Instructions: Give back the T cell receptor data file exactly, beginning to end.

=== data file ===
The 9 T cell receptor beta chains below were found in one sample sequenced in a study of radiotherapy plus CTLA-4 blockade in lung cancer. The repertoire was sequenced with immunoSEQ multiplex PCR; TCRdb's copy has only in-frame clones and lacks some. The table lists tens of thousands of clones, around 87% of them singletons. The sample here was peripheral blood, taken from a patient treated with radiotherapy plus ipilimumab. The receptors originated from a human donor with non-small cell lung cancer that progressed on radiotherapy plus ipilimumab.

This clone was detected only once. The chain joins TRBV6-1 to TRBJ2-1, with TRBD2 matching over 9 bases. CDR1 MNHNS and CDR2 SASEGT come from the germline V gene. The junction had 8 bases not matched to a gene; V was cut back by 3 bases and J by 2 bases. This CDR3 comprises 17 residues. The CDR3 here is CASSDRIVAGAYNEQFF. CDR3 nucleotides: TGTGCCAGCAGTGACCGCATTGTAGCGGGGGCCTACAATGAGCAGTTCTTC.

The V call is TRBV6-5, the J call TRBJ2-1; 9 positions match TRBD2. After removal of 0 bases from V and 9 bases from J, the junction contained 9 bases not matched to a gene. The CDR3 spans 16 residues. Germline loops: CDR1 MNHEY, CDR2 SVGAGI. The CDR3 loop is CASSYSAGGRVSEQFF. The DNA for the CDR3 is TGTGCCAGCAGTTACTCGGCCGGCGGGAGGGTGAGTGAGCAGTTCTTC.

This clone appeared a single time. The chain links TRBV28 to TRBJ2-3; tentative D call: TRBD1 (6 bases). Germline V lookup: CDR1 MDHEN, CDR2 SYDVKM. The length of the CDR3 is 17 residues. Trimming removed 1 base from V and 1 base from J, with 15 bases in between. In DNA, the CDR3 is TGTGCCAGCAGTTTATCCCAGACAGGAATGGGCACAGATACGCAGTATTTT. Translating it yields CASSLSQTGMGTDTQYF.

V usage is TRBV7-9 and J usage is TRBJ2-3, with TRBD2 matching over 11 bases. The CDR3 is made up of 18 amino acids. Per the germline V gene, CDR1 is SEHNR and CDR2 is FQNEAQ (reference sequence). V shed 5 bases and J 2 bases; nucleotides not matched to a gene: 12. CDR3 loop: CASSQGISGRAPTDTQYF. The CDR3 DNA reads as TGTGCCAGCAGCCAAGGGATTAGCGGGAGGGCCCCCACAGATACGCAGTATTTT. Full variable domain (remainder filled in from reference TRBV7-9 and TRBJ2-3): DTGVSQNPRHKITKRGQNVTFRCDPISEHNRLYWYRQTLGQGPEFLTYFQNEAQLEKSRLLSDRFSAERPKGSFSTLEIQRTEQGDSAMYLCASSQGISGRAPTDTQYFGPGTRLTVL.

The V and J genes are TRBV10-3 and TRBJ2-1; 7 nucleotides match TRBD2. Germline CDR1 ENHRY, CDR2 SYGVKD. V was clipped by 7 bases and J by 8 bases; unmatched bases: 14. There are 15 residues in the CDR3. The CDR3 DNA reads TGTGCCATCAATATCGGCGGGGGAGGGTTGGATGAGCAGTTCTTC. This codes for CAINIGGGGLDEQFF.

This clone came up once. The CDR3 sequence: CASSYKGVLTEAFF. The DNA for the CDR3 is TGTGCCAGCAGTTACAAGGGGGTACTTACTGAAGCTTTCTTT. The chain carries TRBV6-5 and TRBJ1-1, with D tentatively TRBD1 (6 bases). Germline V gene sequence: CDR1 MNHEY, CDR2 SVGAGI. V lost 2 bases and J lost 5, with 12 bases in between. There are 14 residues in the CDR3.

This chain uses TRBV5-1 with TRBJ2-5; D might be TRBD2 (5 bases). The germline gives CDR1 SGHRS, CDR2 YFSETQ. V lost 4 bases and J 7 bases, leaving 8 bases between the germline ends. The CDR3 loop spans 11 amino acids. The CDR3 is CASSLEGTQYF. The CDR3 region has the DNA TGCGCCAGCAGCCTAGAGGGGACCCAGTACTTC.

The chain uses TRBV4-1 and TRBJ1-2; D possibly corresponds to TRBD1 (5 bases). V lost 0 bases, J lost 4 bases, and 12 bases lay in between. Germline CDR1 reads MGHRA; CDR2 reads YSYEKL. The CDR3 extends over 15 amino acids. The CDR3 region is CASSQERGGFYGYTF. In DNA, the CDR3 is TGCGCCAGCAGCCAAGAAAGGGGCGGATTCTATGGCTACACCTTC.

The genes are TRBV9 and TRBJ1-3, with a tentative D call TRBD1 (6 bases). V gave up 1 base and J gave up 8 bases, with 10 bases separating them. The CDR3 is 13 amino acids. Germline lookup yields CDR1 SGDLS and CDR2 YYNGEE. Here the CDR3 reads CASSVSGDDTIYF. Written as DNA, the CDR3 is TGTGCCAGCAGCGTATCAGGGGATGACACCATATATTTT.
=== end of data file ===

The 9 T cell receptor beta chains below were found in one sample sequenced in a study of radiotherapy plus CTLA-4 blockade in lung cancer. The repertoire was sequenced with immunoSEQ multiplex PCR; TCRdb's copy has only in-frame clones and lacks some. The table lists tens of thousands of clones, around 87% of them singletons. The sample here was peripheral blood, taken from a patient treated with radiotherapy plus ipilimumab. The receptors originated from a human donor with non-small cell lung cancer that progressed on radiotherapy plus ipilimumab.

This clone was detected only once. The chain joins TRBV6-1 to TRBJ2-1, with TRBD2 matching over 9 bases. CDR1 MNHNS and CDR2 SASEGT come from the germline V gene. The junction had 8 bases not matched to a gene; V was cut back by 3 bases and J by 2 bases. This CDR3 comprises 17 residues. The CDR3 here is CASSDRIVAGAYNEQFF. CDR3 nucleotides: TGTGCCAGCAGTGACCGCATTGTAGCGGGGGCCTACAATGAGCAGTTCTTC.

The V call is TRBV6-5, the J call TRBJ2-1; 9 positions match TRBD2. After removal of 0 bases from V and 9 bases from J, the junction contained 9 bases not matched to a gene. The CDR3 spans 16 residues. Germline loops: CDR1 MNHEY, CDR2 SVGAGI. The CDR3 loop is CASSYSAGGRVSEQFF. The DNA for the CDR3 is TGTGCCAGCAGTTACTCGGCCGGCGGGAGGGTGAGTGAGCAGTTCTTC.

This clone appeared a single time. The chain links TRBV28 to TRBJ2-3; tentative D call: TRBD1 (6 bases). Germline V lookup: CDR1 MDHEN, CDR2 SYDVKM. The length of the CDR3 is 17 residues. Trimming removed 1 base from V and 1 base from J, with 15 bases in between. In DNA, the CDR3 is TGTGCCAGCAGTTTATCCCAGACAGGAATGGGCACAGATACGCAGTATTTT. Translating it yields CASSLSQTGMGTDTQYF.

V usage is TRBV7-9 and J usage is TRBJ2-3, with TRBD2 matching over 11 bases. The CDR3 is made up of 18 amino acids. Per the germline V gene, CDR1 is SEHNR and CDR2 is FQNEAQ (reference sequence). V shed 5 bases and J 2 bases; nucleotides not matched to a gene: 12. CDR3 loop: CASSQGISGRAPTDTQYF. The CDR3 DNA reads as TGTGCCAGCAGCCAAGGGATTAGCGGGAGGGCCCCCACAGATACGCAGTATTTT. Full variable domain (remainder filled in from reference TRBV7-9 and TRBJ2-3): DTGVSQNPRHKITKRGQNVTFRCDPISEHNRLYWYRQTLGQGPEFLTYFQNEAQLEKSRLLSDRFSAERPKGSFSTLEIQRTEQGDSAMYLCASSQGISGRAPTDTQYFGPGTRLTVL.

The V and J genes are TRBV10-3 and TRBJ2-1; 7 nucleotides match TRBD2. Germline CDR1 ENHRY, CDR2 SYGVKD. V was clipped by 7 bases and J by 8 bases; unmatched bases: 14. There are 15 residues in the CDR3. The CDR3 DNA reads TGTGCCATCAATATCGGCGGGGGAGGGTTGGATGAGCAGTTCTTC. This codes for CAINIGGGGLDEQFF.

This clone came up once. The CDR3 sequence: CASSYKGVLTEAFF. The DNA for the CDR3 is TGTGCCAGCAGTTACAAGGGGGTACTTACTGAAGCTTTCTTT. The chain carries TRBV6-5 and TRBJ1-1, with D tentatively TRBD1 (6 bases). Germline V gene sequence: CDR1 MNHEY, CDR2 SVGAGI. V lost 2 bases and J lost 5, with 12 bases in between. There are 14 residues in the CDR3.

This chain uses TRBV5-1 with TRBJ2-5; D might be TRBD2 (5 bases). The germline gives CDR1 SGHRS, CDR2 YFSETQ. V lost 4 bases and J 7 bases, leaving 8 bases between the germline ends. The CDR3 loop spans 11 amino acids. The CDR3 is CASSLEGTQYF. The CDR3 region has the DNA TGCGCCAGCAGCCTAGAGGGGACCCAGTACTTC.

The chain uses TRBV4-1 and TRBJ1-2; D possibly corresponds to TRBD1 (5 bases). V lost 0 bases, J lost 4 bases, and 12 bases lay in between. Germline CDR1 reads MGHRA; CDR2 reads YSYEKL. The CDR3 extends over 15 amino acids. The CDR3 region is CASSQERGGFYGYTF. In DNA, the CDR3 is TGCGCCAGCAGCCAAGAAAGGGGCGGATTCTATGGCTACACCTTC.

The genes are TRBV9 and TRBJ1-3, with a tentative D call TRBD1 (6 bases). V gave up 1 base and J gave up 8 bases, with 10 bases separating them. The CDR3 is 13 amino acids. Germline lookup yields CDR1 SGDLS and CDR2 YYNGEE. Here the CDR3 reads CASSVSGDDTIYF. Written as DNA, the CDR3 is TGTGCCAGCAGCGTATCAGGGGATGACACCATATATTTT.